Texas Original Compassionate Cultivation Expands Operations as State Expands Medical Cannabis Access
A rendering of Texas Original Compassionate Cultivation's new 100,000-square-foot-facility in Bastrop, Texas
Photo courtesy of Texas Original Compassionate Cultivation

Texas Original Compassionate Cultivation Expands Operations as State Expands Medical Cannabis Access

The company is building out a new vertically integrated facility in Bastrop, Texas.

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August 19, 2021

Texas expanded its limited medical cannabis program during its 2021 legislative session, and Texas Original Compassionate Cultivation (TOCC), one of the state’s three vertically integrated cannabis licensees, is planning an expansion of its own to meet increased patient demand.

In June, Gov. Greg Abbott signed House Bill 1535 into law to add cancer and post-traumatic stress disorder (PTSD) to the state’s list of qualifying conditions. The legislation also increases the tetrahydrocannabidiol (THC ) limit for medical cannabis from 0.5% to 1%.

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With patient demand expected to increase when the new law takes effect Sept. 1, TOCC is building out a nearly 100,000-square-foot, vertically integrated facility on 25 acres of land in Bastrop, Texas, that will house the company’s cultivation, processing and retail operations.

The lease for TOCC’s current facility in Manchaca expires in July 2022, and since state law allows each medical cannabis licensee only one vertically integrated facility, the company will move all its operations to Bastrop next year.

Photo courtesy of Texas Original Compassionate Cultivation
TOCC's new facility will be open to the public through guided tours as part of the company's efforts to educate the community and normalize medical cannabis.

TOCC CEO Morris Denton said “it’s hard to say” how much patient demand will increase with the expansion of Texas’ medical cannabis program, but the company plans to continue producing the best medicine it can for the patient population as it grows.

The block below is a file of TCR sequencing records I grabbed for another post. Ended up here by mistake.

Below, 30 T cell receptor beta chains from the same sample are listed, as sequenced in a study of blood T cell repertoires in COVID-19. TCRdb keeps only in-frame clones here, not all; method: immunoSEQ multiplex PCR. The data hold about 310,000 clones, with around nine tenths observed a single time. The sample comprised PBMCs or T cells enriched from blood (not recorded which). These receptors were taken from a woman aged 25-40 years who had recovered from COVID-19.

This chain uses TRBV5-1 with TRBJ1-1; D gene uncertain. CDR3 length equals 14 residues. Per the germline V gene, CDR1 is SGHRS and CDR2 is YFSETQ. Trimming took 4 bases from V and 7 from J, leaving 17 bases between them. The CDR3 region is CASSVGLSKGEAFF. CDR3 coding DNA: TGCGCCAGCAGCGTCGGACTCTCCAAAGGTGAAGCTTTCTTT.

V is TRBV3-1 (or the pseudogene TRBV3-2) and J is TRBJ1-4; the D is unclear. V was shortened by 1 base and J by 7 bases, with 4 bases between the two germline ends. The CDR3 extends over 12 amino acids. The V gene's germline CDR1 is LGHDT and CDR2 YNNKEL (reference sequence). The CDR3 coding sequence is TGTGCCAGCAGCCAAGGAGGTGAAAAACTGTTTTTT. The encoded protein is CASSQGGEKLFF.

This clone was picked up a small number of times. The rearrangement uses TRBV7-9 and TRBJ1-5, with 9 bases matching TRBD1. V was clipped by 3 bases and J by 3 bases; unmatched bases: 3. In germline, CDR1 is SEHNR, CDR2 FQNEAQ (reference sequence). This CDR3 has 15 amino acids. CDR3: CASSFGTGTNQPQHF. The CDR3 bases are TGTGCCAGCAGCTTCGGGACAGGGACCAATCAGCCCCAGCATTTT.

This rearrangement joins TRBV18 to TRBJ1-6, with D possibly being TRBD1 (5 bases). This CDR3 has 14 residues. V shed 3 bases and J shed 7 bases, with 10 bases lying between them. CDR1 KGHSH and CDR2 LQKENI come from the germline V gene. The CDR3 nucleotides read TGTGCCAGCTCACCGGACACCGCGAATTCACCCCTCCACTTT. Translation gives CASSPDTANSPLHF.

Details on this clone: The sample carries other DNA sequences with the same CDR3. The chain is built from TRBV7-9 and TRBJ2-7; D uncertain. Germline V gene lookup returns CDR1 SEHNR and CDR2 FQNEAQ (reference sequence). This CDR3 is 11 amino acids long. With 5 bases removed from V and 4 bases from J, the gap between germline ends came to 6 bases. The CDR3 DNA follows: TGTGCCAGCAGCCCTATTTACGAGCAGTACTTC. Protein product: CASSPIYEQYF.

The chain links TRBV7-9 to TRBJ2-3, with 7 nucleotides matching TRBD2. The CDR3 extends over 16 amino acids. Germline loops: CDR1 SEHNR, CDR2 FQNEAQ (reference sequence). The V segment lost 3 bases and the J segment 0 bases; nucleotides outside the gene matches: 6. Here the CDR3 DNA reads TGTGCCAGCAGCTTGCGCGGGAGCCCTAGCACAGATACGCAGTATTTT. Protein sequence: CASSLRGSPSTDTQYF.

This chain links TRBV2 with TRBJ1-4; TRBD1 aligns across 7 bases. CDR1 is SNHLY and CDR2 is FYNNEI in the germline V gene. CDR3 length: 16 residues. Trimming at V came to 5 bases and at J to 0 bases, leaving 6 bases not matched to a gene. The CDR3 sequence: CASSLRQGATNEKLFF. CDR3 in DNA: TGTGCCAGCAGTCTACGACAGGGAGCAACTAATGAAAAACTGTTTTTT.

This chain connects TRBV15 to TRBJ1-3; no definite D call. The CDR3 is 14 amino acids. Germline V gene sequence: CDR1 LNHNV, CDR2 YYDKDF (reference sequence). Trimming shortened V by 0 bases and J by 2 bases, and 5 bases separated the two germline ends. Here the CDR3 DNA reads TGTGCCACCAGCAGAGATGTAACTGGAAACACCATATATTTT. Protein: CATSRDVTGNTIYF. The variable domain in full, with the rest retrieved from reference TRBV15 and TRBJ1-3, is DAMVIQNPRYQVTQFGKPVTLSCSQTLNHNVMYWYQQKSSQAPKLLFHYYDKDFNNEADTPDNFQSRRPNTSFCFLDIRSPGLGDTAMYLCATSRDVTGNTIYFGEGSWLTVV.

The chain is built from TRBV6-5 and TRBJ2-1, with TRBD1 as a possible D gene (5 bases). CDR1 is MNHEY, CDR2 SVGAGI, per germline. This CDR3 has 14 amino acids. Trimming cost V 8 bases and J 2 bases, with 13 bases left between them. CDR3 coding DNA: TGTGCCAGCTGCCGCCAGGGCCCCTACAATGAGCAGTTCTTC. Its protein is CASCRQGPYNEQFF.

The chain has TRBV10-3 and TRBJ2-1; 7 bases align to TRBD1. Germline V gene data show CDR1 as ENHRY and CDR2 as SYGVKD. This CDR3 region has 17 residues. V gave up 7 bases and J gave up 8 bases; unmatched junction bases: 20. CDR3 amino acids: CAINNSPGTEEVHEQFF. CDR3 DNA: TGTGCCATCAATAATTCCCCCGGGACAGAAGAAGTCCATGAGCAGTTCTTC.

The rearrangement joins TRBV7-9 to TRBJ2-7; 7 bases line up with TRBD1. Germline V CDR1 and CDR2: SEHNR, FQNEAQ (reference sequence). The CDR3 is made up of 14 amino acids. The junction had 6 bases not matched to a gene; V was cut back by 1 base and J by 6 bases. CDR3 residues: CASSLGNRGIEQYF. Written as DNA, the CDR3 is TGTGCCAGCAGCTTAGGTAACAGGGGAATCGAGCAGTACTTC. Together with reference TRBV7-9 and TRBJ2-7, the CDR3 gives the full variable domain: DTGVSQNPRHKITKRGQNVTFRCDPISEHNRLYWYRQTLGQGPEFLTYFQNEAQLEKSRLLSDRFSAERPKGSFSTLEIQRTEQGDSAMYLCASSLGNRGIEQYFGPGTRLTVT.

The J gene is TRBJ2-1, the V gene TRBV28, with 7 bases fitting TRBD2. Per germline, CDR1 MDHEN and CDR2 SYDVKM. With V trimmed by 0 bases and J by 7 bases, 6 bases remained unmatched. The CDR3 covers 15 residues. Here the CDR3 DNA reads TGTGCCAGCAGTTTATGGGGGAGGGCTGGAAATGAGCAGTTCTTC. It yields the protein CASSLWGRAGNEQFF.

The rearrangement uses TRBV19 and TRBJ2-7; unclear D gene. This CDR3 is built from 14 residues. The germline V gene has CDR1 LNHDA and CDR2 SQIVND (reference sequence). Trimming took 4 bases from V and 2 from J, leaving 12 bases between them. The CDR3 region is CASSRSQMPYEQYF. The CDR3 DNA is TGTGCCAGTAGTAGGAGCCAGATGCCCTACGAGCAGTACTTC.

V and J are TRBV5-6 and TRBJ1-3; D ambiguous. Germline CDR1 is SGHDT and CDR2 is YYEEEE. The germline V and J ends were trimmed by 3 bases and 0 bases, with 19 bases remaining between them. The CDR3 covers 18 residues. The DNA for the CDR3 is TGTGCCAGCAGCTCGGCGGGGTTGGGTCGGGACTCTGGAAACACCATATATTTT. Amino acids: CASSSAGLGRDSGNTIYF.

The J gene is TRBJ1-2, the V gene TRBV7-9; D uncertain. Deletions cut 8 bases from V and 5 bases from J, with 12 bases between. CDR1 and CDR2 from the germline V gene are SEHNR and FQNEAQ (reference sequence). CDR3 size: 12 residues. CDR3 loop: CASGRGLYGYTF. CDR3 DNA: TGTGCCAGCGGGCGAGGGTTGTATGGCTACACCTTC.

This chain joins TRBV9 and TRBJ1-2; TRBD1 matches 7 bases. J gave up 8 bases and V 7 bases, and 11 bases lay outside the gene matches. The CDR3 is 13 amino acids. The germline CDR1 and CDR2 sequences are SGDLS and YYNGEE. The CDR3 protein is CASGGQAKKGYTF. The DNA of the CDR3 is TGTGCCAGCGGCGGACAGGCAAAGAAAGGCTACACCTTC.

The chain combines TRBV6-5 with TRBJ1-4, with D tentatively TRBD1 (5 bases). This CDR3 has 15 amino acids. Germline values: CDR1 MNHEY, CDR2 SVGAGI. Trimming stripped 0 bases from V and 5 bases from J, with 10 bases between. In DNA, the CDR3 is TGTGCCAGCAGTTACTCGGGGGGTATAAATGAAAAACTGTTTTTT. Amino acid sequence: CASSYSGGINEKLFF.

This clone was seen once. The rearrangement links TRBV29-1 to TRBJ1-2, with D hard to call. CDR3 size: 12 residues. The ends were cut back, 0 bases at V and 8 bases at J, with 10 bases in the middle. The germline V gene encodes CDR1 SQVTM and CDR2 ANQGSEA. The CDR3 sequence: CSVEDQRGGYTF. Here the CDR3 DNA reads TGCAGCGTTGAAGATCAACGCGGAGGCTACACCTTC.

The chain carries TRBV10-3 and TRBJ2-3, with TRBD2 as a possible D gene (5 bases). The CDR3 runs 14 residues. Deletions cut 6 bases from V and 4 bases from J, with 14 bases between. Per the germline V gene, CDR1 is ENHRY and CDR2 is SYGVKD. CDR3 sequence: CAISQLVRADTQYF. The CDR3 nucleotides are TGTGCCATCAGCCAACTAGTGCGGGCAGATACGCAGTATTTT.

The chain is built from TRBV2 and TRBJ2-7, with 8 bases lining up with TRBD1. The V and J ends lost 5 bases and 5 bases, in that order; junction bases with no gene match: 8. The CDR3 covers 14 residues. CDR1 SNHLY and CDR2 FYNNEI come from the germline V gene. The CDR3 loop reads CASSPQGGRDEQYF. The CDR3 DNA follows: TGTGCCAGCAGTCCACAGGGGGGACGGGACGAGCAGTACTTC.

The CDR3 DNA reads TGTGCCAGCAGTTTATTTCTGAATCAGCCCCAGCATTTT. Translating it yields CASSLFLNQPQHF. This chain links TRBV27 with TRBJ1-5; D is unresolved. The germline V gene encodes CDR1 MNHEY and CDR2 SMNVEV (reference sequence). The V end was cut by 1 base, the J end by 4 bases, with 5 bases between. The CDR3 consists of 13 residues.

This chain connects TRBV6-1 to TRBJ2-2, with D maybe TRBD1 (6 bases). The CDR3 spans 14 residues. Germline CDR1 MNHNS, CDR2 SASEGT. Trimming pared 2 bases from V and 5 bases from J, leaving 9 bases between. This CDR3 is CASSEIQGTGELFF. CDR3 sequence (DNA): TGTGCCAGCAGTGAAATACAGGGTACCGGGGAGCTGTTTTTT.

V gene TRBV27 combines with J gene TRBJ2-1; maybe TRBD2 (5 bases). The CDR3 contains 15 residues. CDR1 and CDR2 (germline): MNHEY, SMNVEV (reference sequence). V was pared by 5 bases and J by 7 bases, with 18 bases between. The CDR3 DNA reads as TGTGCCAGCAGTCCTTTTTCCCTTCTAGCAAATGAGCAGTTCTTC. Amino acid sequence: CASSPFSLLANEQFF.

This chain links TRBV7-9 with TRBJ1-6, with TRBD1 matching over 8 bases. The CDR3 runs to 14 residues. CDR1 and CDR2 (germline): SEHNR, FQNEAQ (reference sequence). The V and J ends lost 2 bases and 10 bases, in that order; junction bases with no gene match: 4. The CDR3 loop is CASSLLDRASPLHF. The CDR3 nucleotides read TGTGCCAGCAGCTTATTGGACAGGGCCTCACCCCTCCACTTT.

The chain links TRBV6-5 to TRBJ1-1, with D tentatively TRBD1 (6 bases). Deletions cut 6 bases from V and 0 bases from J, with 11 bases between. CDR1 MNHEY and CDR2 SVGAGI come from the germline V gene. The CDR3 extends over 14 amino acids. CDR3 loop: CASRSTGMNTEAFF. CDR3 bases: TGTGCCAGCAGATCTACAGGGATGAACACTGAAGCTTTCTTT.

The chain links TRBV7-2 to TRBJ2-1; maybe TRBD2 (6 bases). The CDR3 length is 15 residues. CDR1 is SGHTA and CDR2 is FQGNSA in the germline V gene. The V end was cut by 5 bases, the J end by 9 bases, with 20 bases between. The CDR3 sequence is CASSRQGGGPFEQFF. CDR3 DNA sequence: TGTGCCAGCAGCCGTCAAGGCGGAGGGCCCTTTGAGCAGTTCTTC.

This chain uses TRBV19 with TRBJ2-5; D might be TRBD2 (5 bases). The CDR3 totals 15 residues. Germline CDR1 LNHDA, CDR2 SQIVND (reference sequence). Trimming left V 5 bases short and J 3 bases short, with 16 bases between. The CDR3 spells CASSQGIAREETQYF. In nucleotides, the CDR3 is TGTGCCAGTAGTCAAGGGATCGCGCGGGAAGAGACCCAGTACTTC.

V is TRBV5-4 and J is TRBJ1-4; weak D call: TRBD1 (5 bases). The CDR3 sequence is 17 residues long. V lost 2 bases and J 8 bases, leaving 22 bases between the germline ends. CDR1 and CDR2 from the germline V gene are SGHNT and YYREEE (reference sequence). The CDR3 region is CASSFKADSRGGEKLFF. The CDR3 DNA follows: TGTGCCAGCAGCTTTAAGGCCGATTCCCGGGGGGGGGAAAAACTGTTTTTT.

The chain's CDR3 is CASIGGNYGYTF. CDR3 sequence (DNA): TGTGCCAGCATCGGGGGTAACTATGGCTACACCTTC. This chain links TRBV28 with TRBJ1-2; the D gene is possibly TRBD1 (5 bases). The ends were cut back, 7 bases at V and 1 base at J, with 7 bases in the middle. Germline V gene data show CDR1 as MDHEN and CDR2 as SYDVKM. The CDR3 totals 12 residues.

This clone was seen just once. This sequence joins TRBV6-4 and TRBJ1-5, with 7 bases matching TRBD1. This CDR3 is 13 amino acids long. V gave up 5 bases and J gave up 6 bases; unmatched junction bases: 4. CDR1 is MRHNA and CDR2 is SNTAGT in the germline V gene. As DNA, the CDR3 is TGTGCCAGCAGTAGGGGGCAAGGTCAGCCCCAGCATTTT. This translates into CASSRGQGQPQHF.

“We view it as our responsibility to continue to create the right medicine for the patient population as it expands, and to be able to produce a sufficient amount of product to meet whatever demand might be created,” Denton told Cannabis Business Times and Cannabis Dispensary.

TOCC’s new facility will be open to the public through guided tours, Denton said, as part of the company’s efforts to educate the community and normalize medical cannabis.

“We view our business in its entirety as something that we’re willing to show to everyone,” he said. “The fact is that the state of Texas is behind the times when it comes to the Legislature’s willingness to embrace medical cannabis as a meaningful industry. … We view our operations as a means to help encourage people to shift their perceptions around what they think we do.”

The facility is designed to maximize efficiency from seed to sale, Denton added. “We’ve spent a lot of time looking at how the product development process flows throughout cultivation and into extraction, manufacturing, processing, refining [and] testing. We laid out our entire facility with that in mind, but also with an eye toward being able to scale the size of our facility on that 25 acres as the market demands.”

Texas’ medical cannabis law prohibits patients from using smokable flower, but TOCC produces tinctures, sprays, lozenges and gummies for the market.

“As we move into Bastrop and start to onboard that facility and scale our operations, we want to do so in the most efficient manner possible in order to help reduce the overall price of medicine for the patients throughout Texas,” Denton said. “Continuing to fine-tune and streamline operations and continuing to scale operations at the same time is a big goal for us throughout the remainder of this year and for the next couple years."